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Europe's execs have America envy

Illustration of a bald eagle clutching a lightning bolt in its talons. 

Illustration: Shoshana Gordon/Axios

European executives are threatening to take their money to the U.S., where lucrative new manufacturing incentives are helping to blunt the impact of high energy prices.

Why it matters: Stratospheric energy prices in Europe are clobbering manufacturers across the continent, including those that supply clean energy projects. Europe, not so long ago, was a place where climate tech thrived.

  • Execs there are now eyeing America's new manufacturing perks with envy. When was the last time the U.S. led Europe on anything related to clean energy or climate change?

Driving the news: Manufacturing execs spoke during a webinar earlier this month hosted by SolarPower Europe, a trade group. PV Tech reported on the gathering.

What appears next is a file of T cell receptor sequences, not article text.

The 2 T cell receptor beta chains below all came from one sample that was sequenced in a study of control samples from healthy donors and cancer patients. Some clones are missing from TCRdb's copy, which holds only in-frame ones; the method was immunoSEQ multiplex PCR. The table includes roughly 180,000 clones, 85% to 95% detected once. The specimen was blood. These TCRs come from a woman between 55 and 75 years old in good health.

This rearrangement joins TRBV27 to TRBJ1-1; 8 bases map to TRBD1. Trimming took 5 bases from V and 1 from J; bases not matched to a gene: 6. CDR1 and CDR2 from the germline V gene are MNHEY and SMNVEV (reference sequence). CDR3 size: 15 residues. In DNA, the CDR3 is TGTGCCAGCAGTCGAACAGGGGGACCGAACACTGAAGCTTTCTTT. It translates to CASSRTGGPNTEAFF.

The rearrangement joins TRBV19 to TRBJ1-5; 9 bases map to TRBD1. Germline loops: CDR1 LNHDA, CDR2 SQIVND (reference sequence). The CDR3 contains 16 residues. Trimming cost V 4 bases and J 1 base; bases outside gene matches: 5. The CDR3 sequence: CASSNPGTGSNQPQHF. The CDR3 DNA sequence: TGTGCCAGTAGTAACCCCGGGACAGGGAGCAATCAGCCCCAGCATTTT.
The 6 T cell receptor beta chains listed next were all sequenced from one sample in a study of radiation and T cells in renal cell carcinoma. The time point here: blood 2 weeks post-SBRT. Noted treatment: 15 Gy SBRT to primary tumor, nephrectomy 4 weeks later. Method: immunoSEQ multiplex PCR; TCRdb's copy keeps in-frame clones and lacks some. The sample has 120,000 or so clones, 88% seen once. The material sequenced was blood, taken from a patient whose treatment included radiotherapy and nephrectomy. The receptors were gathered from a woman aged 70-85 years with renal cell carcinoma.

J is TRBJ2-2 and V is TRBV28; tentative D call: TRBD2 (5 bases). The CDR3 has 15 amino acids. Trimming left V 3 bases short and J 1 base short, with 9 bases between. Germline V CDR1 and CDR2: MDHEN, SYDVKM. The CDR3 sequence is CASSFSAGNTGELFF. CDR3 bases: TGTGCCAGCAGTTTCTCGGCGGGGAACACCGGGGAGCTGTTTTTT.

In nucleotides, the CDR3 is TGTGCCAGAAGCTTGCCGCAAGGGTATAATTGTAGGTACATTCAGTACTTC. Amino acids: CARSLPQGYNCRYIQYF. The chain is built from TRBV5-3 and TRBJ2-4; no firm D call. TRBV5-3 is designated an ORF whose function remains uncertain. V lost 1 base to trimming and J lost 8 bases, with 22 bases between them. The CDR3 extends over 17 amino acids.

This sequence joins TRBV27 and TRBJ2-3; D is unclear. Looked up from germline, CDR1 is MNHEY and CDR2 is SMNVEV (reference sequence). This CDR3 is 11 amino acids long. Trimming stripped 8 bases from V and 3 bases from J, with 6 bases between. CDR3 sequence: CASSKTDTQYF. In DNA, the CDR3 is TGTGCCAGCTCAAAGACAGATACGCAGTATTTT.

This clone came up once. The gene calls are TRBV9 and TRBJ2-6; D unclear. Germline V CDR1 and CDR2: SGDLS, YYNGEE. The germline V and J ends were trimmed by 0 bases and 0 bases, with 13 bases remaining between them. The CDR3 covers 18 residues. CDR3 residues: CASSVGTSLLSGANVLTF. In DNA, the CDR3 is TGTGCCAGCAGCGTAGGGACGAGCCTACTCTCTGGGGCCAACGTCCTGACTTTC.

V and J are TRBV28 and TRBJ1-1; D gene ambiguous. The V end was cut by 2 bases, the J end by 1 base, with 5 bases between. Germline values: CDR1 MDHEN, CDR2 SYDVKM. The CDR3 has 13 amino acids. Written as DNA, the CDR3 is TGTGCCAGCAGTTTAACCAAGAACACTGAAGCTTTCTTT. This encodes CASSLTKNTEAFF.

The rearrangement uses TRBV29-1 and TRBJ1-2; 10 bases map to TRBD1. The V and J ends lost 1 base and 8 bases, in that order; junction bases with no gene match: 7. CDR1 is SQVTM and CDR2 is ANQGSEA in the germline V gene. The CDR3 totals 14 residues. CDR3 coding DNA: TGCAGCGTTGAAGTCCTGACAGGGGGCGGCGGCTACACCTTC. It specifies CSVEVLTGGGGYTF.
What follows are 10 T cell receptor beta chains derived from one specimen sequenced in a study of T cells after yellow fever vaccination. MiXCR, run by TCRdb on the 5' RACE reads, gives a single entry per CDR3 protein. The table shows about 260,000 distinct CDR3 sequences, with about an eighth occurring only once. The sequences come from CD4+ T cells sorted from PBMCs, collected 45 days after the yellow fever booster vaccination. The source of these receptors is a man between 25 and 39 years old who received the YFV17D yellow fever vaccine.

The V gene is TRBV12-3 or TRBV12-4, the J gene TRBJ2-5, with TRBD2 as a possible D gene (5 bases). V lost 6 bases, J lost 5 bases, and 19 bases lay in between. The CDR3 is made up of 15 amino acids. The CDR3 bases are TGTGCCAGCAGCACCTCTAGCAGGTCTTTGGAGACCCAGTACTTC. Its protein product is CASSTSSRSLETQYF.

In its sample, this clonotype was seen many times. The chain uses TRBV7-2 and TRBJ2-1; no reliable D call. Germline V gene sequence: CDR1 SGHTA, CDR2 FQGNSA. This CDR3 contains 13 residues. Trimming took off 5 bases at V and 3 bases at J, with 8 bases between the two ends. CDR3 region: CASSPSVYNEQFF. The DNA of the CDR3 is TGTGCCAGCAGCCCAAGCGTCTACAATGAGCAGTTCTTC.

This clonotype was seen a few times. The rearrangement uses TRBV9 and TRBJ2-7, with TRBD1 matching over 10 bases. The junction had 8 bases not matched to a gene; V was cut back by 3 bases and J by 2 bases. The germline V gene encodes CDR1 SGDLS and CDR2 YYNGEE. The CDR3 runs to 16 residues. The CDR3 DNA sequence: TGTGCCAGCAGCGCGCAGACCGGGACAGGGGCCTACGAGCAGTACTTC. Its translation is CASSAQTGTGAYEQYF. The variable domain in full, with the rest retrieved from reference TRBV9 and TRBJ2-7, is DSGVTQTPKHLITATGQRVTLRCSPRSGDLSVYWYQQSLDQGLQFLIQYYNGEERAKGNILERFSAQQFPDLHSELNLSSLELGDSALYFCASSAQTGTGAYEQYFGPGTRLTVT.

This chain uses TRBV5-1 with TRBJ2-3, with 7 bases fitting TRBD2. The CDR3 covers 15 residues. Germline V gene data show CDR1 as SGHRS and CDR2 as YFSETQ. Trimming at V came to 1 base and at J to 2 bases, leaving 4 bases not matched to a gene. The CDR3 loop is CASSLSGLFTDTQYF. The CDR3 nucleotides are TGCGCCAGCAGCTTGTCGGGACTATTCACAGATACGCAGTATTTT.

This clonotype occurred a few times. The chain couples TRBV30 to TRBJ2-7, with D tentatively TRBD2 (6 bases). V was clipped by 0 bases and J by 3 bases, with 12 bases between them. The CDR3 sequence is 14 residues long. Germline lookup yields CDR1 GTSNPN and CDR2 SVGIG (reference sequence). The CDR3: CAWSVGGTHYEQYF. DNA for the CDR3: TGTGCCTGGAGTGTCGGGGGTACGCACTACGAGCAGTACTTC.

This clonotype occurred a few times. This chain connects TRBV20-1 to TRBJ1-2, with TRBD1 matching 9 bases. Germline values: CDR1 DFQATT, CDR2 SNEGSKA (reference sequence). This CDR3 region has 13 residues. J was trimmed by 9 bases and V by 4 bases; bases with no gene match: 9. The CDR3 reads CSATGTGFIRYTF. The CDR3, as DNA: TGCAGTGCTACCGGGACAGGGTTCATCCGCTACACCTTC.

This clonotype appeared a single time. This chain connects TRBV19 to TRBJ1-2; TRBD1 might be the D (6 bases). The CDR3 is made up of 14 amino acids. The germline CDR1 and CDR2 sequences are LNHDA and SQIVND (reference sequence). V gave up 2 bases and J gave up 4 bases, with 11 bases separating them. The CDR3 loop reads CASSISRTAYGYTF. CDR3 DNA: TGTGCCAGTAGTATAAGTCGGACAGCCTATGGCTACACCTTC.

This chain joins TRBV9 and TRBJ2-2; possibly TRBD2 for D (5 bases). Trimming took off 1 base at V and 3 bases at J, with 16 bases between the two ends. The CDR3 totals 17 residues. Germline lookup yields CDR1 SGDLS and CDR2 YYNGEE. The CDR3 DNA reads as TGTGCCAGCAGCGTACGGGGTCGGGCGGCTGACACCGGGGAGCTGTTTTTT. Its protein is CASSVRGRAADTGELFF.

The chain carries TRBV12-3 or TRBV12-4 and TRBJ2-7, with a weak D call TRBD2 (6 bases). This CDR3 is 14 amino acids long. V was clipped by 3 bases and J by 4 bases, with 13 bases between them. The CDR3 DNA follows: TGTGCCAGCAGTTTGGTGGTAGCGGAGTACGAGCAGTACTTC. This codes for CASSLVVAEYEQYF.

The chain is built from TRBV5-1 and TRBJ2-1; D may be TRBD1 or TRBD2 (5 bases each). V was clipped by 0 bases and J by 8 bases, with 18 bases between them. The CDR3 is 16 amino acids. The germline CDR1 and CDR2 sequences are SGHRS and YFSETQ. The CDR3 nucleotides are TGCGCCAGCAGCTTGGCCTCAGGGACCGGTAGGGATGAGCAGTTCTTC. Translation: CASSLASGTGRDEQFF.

• “It makes a lot of sense to invest in the U.S.," Moritz Borgmann, chief commercial officer at Meyer Burger, a Swiss solar PV manufacturer, said, adding that it's "simply not attractive, comparatively, to invest in Europe.”

Context: Manufacturers in Europe may stop producing as much as 35 GW of new solar components due to pricing pressures, an amount greater than all the solar capacity added in the EU last year.

Meanwhile: The head of renewable energy at the International Energy Agency called for new measures to mitigate the impacts of energy prices.

  • “We really need to think out of the box on how to react to this extremely difficult and peculiar moment," Paolo Frankl said, per PV Tech. "Otherwise, I see a concrete risk that indeed the first investments go somewhere else, notably in the United States and India.”
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